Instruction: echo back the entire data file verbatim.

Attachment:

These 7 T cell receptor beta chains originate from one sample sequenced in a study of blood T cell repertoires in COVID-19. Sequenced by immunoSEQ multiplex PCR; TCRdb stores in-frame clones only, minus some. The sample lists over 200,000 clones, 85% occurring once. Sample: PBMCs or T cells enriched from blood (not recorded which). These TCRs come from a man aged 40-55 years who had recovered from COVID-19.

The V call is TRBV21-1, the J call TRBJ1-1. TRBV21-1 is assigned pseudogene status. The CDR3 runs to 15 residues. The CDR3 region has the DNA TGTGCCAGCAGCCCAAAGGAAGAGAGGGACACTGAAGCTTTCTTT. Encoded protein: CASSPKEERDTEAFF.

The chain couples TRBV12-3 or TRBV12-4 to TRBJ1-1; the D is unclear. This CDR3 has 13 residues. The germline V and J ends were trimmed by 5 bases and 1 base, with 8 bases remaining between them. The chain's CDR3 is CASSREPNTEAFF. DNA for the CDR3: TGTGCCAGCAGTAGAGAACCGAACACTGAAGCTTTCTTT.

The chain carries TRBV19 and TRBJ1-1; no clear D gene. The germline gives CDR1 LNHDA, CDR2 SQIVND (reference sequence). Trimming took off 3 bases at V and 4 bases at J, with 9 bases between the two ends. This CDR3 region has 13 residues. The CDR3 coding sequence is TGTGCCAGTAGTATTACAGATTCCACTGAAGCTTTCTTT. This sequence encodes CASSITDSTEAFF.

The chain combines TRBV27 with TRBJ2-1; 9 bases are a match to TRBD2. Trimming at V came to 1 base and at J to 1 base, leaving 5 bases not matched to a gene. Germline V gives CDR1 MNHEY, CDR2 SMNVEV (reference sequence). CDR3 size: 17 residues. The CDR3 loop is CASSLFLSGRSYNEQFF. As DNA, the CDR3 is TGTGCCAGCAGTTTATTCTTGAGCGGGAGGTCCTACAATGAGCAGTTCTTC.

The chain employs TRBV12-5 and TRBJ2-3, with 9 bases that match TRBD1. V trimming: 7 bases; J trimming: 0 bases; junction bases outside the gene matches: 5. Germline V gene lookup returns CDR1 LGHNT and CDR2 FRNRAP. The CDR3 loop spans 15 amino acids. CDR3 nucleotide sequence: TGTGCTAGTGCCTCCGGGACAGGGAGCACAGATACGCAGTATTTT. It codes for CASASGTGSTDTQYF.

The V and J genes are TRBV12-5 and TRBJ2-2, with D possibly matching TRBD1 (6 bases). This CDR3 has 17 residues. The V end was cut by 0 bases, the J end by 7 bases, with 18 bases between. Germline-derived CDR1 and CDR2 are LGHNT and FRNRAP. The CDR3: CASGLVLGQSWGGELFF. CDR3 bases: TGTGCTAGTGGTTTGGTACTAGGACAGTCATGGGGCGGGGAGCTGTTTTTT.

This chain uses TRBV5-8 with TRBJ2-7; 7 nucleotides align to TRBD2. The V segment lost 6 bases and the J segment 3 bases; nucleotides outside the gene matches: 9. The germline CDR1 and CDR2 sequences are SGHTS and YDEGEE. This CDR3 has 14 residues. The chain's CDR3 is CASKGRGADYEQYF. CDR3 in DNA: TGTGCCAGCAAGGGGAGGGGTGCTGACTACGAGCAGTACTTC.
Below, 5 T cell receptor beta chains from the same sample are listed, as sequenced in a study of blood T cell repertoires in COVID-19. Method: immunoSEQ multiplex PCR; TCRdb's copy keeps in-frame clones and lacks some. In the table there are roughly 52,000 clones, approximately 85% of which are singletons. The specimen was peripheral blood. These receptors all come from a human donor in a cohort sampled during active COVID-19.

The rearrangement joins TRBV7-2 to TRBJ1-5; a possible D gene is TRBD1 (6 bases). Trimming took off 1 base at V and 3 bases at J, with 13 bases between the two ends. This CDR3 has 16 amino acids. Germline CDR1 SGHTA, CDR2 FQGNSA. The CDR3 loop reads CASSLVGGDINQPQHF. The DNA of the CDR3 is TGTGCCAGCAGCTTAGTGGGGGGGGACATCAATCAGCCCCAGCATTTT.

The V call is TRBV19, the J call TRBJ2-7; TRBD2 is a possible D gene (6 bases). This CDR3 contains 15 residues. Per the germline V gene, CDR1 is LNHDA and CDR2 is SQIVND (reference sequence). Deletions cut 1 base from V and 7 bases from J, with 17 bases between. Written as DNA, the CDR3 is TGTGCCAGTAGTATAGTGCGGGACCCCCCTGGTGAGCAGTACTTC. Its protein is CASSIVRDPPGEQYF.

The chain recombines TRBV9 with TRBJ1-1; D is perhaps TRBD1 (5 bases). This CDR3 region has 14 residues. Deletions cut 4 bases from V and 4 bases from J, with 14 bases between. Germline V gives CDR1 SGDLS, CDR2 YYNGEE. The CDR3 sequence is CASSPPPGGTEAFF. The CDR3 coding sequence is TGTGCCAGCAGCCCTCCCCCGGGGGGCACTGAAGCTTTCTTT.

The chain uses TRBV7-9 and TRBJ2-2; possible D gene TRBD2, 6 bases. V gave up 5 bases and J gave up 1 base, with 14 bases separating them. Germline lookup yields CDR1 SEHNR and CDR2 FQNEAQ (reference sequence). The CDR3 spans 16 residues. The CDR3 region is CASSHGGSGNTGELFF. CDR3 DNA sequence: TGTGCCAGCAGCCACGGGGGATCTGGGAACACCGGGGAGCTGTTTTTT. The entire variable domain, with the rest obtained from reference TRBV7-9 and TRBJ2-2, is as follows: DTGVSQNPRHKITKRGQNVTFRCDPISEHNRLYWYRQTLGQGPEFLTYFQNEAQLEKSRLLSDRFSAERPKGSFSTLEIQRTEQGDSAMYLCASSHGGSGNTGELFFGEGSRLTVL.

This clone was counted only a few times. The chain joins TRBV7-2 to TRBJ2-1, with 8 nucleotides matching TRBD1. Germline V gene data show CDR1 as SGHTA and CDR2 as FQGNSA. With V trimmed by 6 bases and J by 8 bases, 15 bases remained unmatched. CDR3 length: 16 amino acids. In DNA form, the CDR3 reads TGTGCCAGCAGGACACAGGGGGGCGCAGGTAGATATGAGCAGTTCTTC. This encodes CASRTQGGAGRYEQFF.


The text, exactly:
These 7 T cell receptor beta chains originate from one sample sequenced in a study of blood T cell repertoires in COVID-19. Sequenced by immunoSEQ multiplex PCR; TCRdb stores in-frame clones only, minus some. The sample lists over 200,000 clones, 85% occurring once. Sample: PBMCs or T cells enriched from blood (not recorded which). These TCRs come from a man aged 40-55 years who had recovered from COVID-19.

The V call is TRBV21-1, the J call TRBJ1-1. TRBV21-1 is assigned pseudogene status. The CDR3 runs to 15 residues. The CDR3 region has the DNA TGTGCCAGCAGCCCAAAGGAAGAGAGGGACACTGAAGCTTTCTTT. Encoded protein: CASSPKEERDTEAFF.

The chain couples TRBV12-3 or TRBV12-4 to TRBJ1-1; the D is unclear. This CDR3 has 13 residues. The germline V and J ends were trimmed by 5 bases and 1 base, with 8 bases remaining between them. The chain's CDR3 is CASSREPNTEAFF. DNA for the CDR3: TGTGCCAGCAGTAGAGAACCGAACACTGAAGCTTTCTTT.

The chain carries TRBV19 and TRBJ1-1; no clear D gene. The germline gives CDR1 LNHDA, CDR2 SQIVND (reference sequence). Trimming took off 3 bases at V and 4 bases at J, with 9 bases between the two ends. This CDR3 region has 13 residues. The CDR3 coding sequence is TGTGCCAGTAGTATTACAGATTCCACTGAAGCTTTCTTT. This sequence encodes CASSITDSTEAFF.

The chain combines TRBV27 with TRBJ2-1; 9 bases are a match to TRBD2. Trimming at V came to 1 base and at J to 1 base, leaving 5 bases not matched to a gene. Germline V gives CDR1 MNHEY, CDR2 SMNVEV (reference sequence). CDR3 size: 17 residues. The CDR3 loop is CASSLFLSGRSYNEQFF. As DNA, the CDR3 is TGTGCCAGCAGTTTATTCTTGAGCGGGAGGTCCTACAATGAGCAGTTCTTC.

The chain employs TRBV12-5 and TRBJ2-3, with 9 bases that match TRBD1. V trimming: 7 bases; J trimming: 0 bases; junction bases outside the gene matches: 5. Germline V gene lookup returns CDR1 LGHNT and CDR2 FRNRAP. The CDR3 loop spans 15 amino acids. CDR3 nucleotide sequence: TGTGCTAGTGCCTCCGGGACAGGGAGCACAGATACGCAGTATTTT. It codes for CASASGTGSTDTQYF.

The V and J genes are TRBV12-5 and TRBJ2-2, with D possibly matching TRBD1 (6 bases). This CDR3 has 17 residues. The V end was cut by 0 bases, the J end by 7 bases, with 18 bases between. Germline-derived CDR1 and CDR2 are LGHNT and FRNRAP. The CDR3: CASGLVLGQSWGGELFF. CDR3 bases: TGTGCTAGTGGTTTGGTACTAGGACAGTCATGGGGCGGGGAGCTGTTTTTT.

This chain uses TRBV5-8 with TRBJ2-7; 7 nucleotides align to TRBD2. The V segment lost 6 bases and the J segment 3 bases; nucleotides outside the gene matches: 9. The germline CDR1 and CDR2 sequences are SGHTS and YDEGEE. This CDR3 has 14 residues. The chain's CDR3 is CASKGRGADYEQYF. CDR3 in DNA: TGTGCCAGCAAGGGGAGGGGTGCTGACTACGAGCAGTACTTC.
Below, 5 T cell receptor beta chains from the same sample are listed, as sequenced in a study of blood T cell repertoires in COVID-19. Method: immunoSEQ multiplex PCR; TCRdb's copy keeps in-frame clones and lacks some. In the table there are roughly 52,000 clones, approximately 85% of which are singletons. The specimen was peripheral blood. These receptors all come from a human donor in a cohort sampled during active COVID-19.

The rearrangement joins TRBV7-2 to TRBJ1-5; a possible D gene is TRBD1 (6 bases). Trimming took off 1 base at V and 3 bases at J, with 13 bases between the two ends. This CDR3 has 16 amino acids. Germline CDR1 SGHTA, CDR2 FQGNSA. The CDR3 loop reads CASSLVGGDINQPQHF. The DNA of the CDR3 is TGTGCCAGCAGCTTAGTGGGGGGGGACATCAATCAGCCCCAGCATTTT.

The V call is TRBV19, the J call TRBJ2-7; TRBD2 is a possible D gene (6 bases). This CDR3 contains 15 residues. Per the germline V gene, CDR1 is LNHDA and CDR2 is SQIVND (reference sequence). Deletions cut 1 base from V and 7 bases from J, with 17 bases between. Written as DNA, the CDR3 is TGTGCCAGTAGTATAGTGCGGGACCCCCCTGGTGAGCAGTACTTC. Its protein is CASSIVRDPPGEQYF.

The chain recombines TRBV9 with TRBJ1-1; D is perhaps TRBD1 (5 bases). This CDR3 region has 14 residues. Deletions cut 4 bases from V and 4 bases from J, with 14 bases between. Germline V gives CDR1 SGDLS, CDR2 YYNGEE. The CDR3 sequence is CASSPPPGGTEAFF. The CDR3 coding sequence is TGTGCCAGCAGCCCTCCCCCGGGGGGCACTGAAGCTTTCTTT.

The chain uses TRBV7-9 and TRBJ2-2; possible D gene TRBD2, 6 bases. V gave up 5 bases and J gave up 1 base, with 14 bases separating them. Germline lookup yields CDR1 SEHNR and CDR2 FQNEAQ (reference sequence). The CDR3 spans 16 residues. The CDR3 region is CASSHGGSGNTGELFF. CDR3 DNA sequence: TGTGCCAGCAGCCACGGGGGATCTGGGAACACCGGGGAGCTGTTTTTT. The entire variable domain, with the rest obtained from reference TRBV7-9 and TRBJ2-2, is as follows: DTGVSQNPRHKITKRGQNVTFRCDPISEHNRLYWYRQTLGQGPEFLTYFQNEAQLEKSRLLSDRFSAERPKGSFSTLEIQRTEQGDSAMYLCASSHGGSGNTGELFFGEGSRLTVL.

This clone was counted only a few times. The chain joins TRBV7-2 to TRBJ2-1, with 8 nucleotides matching TRBD1. Germline V gene data show CDR1 as SGHTA and CDR2 as FQGNSA. With V trimmed by 6 bases and J by 8 bases, 15 bases remained unmatched. CDR3 length: 16 amino acids. In DNA form, the CDR3 reads TGTGCCAGCAGGACACAGGGGGGCGCAGGTAGATATGAGCAGTTCTTC. This encodes CASRTQGGAGRYEQFF.